So how can we respond?

We can and must pray for our brothers and sisters who are suffering persecution. And to pray effectively, we need to be informed, and much that you need to know about Christian persecution can be found on the following websites:

And we can give. Not all are able to serve the persecuted church ‘on the front line’ but we can provided financial support for those who do.

Thank you, therefore, to all those who contributed to our Christmas Gift for the ministry of Open Doors, which amounted to £4,490.44.

Surely the Lord is challenging us to love and to care for those who are suffering for Christ’s sake in a deeper, more focussed and personal way.

1 Cor 12:26 says ‘we are one body. If one part suffers, every part suffers with it; if one part is honoured, every part rejoices with it'.

Update from Toby Martin (Toby Martin)

Some of you might know that after finishing my time at St Mary’s, Beth and I ventured up to Boroughbridge, a small market town in North Yorkshire, for me to start working as a trainee pastor at an evangelical free church called Grace Church.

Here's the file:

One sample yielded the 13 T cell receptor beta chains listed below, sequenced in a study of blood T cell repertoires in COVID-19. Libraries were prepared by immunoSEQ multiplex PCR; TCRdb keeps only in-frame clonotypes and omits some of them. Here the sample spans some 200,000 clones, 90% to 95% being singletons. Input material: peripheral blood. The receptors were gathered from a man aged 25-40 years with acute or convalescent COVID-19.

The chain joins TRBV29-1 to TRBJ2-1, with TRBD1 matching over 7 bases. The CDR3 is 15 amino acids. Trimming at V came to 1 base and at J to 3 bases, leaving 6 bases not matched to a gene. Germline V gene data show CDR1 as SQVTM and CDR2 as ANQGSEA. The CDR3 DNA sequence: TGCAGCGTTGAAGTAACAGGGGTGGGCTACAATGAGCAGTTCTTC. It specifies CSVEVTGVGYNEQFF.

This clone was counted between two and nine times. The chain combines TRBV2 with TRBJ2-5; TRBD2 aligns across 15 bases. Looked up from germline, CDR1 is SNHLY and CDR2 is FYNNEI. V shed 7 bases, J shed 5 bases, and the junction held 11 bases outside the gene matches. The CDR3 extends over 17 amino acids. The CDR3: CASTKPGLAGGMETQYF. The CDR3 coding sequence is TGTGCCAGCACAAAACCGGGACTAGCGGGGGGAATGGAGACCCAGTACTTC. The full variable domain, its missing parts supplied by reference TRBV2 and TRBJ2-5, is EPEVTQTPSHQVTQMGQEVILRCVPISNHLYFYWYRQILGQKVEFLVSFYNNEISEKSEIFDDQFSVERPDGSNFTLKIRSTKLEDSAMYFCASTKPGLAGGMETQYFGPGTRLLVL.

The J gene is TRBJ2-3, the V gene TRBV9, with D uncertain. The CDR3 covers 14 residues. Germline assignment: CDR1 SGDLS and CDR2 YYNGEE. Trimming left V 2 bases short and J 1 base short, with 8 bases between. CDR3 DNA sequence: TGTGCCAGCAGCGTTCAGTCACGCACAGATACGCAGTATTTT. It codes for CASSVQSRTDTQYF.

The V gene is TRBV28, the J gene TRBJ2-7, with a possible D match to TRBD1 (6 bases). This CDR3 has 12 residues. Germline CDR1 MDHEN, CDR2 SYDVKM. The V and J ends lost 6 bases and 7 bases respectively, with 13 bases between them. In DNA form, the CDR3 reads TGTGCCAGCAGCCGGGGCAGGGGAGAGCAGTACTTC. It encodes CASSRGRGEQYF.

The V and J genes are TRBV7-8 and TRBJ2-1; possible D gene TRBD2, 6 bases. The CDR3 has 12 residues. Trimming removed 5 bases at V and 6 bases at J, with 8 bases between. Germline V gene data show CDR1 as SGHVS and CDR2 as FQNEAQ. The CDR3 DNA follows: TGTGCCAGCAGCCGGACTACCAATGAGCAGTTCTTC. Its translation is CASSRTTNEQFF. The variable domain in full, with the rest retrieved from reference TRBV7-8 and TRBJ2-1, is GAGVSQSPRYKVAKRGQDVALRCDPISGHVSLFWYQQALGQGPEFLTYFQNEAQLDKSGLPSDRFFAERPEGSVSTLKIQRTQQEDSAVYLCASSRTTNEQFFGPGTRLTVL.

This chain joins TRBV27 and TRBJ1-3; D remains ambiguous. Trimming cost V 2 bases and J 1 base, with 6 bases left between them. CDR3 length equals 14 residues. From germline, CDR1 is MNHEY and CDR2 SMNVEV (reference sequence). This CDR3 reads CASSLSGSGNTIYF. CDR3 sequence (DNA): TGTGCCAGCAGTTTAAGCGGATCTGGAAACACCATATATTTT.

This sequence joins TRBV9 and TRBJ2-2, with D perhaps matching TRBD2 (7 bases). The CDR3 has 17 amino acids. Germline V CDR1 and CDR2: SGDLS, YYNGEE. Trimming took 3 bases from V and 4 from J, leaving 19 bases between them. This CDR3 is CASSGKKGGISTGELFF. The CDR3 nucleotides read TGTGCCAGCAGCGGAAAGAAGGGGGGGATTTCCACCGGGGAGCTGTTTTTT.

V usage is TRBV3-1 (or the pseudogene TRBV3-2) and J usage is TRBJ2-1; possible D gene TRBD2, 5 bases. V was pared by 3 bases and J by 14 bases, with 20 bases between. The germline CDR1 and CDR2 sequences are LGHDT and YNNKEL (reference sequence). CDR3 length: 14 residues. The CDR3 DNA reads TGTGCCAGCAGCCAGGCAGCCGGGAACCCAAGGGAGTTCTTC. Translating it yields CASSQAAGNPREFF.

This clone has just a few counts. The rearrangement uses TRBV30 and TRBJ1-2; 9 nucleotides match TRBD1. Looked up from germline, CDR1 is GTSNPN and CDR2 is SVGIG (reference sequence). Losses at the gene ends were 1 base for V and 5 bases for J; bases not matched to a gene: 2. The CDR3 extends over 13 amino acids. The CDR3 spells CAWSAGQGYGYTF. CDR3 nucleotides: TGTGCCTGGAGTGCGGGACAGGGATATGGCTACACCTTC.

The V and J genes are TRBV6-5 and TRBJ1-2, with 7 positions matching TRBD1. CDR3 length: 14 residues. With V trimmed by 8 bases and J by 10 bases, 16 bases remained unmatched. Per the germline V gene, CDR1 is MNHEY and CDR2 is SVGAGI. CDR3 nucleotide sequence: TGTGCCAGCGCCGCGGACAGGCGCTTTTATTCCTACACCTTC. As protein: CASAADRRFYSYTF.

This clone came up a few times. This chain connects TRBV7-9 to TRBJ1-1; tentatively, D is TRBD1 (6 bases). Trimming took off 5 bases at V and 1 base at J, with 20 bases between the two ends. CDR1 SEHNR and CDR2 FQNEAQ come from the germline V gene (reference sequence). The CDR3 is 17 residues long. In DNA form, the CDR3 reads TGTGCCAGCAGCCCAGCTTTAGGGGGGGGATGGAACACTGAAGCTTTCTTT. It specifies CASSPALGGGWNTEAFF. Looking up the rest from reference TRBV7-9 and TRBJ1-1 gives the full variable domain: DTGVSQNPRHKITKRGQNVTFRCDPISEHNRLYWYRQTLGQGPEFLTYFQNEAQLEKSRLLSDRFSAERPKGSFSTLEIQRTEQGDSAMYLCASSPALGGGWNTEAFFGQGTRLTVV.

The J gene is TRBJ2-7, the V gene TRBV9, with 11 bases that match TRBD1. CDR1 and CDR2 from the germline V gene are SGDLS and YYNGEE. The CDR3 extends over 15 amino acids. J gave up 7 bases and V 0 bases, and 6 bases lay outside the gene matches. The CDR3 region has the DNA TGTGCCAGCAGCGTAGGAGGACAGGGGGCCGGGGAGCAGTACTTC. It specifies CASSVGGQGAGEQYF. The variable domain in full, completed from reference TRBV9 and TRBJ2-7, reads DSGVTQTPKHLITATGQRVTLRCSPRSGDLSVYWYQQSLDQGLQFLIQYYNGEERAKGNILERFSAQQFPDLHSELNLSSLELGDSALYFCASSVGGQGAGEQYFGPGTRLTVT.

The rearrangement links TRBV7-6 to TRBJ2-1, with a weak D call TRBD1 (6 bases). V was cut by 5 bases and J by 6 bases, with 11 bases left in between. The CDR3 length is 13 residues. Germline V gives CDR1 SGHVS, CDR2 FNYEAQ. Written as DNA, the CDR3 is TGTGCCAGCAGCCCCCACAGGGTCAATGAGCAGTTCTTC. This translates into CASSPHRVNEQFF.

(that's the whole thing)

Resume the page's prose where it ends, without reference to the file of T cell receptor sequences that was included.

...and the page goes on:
Temperatures may be lower and winter nights may be longer, but we have been loving the greenery out of our back door and the lack of traffic on the roads… in fact, two neighbouring areas just a few miles down the road were recently voted into the top five best places to live in the country!

Beth has been finishing her PhD and will soon be starting a job as a low carbon energy consultant in York – we’re very thankful for God’s wonderful provision in this. We’ve enjoyed being nearer to her family and also some friends from her school days who still live locally.

Working at Grace Church has been quite an adjustment for me in many ways: serving in a church of 70 feels quite different to serving in a church of 500+! But the church has been hugely welcoming and it’s been a joy to be a part of things. For two days a week, I study on an online distance learning Masters course in theology and Christian ministry, as well as some self study in Greek. For the other three days I prepare sermons (we’ve just finished a series in Philippians which I was very encouraged by) and get involved in church life.

In many ways the church is very similar in outlook to St Mary’s. It is an evangelical church, with an emphasis on Bible teaching, fellowship, and mission. But to give you an idea of some of the things that I’ve been getting used to over the last few months let me describe a typical midweek meeting to you…